Journal of Food Microbiology

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Research Article - Journal of Food Microbiology (2018) Volume 2, Issue 2

Impact of mode of assumption and food matrix on probiotic viability.

The ability of probiotics to survive the gastric transit to the low pH value of the stomach represents one of the key features associated to their effectiveness. Two strains of L. rhamnosus were evaluated for their ability, when supplied through diverse food matrices, to survive the exposition to four different simulated gastric juices. Probiotics were cultured in MRS broth medium, used as conventional control, as well as in carrot juice, rice cream and cow’s milk in order to define the protecting role of the food matrix to the harsh gastric conditions. Fermented cow’s milk was chosen as a reference for its well-known protective role towards probiotics. Matrices of vegetable origin were evaluated for their potential in preserving probiotic viability following ingestion. Results obtained were promising since fermented carrot juice should be considered as a potential alternative to dairybased products. On the contrary, rice cream offered less protection to probiotics bacteria when exposed to simulated gastric juices and its effect was strain-dependent. Our preliminary work offers new insights to elucidate the role of food matrix in protecting probiotics when exposed to challenging conditions with particular reference to special dietary conditions like deprivation of dairy-based products and/or vegetarian/vegan regimens.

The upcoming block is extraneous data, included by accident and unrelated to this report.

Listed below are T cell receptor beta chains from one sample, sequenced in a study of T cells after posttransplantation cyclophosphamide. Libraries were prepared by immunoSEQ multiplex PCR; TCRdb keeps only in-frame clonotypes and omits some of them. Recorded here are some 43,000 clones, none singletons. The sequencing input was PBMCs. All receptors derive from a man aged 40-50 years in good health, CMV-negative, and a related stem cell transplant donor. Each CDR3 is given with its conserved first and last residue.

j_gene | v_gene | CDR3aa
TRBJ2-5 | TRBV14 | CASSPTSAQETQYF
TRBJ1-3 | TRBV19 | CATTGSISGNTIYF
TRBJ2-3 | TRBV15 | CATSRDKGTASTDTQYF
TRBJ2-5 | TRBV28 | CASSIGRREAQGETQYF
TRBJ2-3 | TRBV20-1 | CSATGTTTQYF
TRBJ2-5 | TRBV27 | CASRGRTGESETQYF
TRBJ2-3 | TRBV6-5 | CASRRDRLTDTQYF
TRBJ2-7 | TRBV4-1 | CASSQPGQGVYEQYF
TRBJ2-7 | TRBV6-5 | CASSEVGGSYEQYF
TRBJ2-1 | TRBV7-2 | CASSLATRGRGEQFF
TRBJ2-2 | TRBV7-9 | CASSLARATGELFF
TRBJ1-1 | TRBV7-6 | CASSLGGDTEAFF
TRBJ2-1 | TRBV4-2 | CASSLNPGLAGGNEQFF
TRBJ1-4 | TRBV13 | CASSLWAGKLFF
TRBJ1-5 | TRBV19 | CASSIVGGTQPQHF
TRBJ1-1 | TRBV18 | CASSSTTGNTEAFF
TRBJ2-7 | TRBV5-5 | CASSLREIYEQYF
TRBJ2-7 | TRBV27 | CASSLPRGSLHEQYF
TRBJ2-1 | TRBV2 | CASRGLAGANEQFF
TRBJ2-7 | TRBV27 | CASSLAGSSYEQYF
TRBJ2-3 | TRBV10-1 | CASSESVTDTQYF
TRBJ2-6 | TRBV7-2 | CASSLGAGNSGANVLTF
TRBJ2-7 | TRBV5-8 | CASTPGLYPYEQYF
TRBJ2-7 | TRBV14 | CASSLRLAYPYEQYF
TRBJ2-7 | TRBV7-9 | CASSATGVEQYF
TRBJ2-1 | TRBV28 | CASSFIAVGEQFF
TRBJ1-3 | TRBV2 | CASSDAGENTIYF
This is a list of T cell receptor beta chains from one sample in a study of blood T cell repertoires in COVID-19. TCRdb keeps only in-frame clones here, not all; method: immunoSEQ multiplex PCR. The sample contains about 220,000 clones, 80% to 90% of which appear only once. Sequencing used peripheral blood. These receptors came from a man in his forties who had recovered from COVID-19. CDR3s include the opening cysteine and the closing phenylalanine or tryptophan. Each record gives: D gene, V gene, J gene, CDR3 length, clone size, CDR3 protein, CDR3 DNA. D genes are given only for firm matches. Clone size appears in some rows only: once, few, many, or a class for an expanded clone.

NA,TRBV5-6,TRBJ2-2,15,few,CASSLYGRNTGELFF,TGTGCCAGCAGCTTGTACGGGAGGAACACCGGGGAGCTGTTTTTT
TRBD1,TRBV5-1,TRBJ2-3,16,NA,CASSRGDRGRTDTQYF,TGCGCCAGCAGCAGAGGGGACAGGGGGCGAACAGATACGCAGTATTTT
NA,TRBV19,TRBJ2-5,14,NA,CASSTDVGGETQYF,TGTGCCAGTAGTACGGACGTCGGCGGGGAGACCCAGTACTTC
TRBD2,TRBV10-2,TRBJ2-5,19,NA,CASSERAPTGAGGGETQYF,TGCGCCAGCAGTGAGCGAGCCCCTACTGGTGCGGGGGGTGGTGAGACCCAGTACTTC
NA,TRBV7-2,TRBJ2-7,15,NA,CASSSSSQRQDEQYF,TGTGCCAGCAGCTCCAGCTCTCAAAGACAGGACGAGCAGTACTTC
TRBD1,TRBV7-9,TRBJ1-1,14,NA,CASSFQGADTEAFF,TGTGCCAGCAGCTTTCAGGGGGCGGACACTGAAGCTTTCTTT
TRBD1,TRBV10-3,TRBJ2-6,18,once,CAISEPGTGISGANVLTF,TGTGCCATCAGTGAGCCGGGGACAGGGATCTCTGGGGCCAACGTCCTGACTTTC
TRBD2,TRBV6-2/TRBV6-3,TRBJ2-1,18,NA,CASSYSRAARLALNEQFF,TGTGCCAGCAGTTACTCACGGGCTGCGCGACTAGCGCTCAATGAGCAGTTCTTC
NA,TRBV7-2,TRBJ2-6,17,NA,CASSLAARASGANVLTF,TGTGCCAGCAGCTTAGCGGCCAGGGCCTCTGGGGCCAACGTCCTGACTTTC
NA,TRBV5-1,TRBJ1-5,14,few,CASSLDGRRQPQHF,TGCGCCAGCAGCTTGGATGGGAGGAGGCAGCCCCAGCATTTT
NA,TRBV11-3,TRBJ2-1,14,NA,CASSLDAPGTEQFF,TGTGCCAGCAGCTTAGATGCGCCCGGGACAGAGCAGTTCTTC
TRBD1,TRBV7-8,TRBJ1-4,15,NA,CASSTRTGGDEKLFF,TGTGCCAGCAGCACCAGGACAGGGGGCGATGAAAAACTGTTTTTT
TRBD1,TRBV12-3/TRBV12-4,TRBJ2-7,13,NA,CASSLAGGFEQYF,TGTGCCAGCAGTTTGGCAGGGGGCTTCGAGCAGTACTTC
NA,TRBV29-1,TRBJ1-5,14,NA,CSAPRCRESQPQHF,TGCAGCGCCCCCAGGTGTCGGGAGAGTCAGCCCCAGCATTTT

Author(s): Valeria Sagheddu*, Marina Elli, Carolina Biolchi, Jessica Lucido, Lorenzo Morelli

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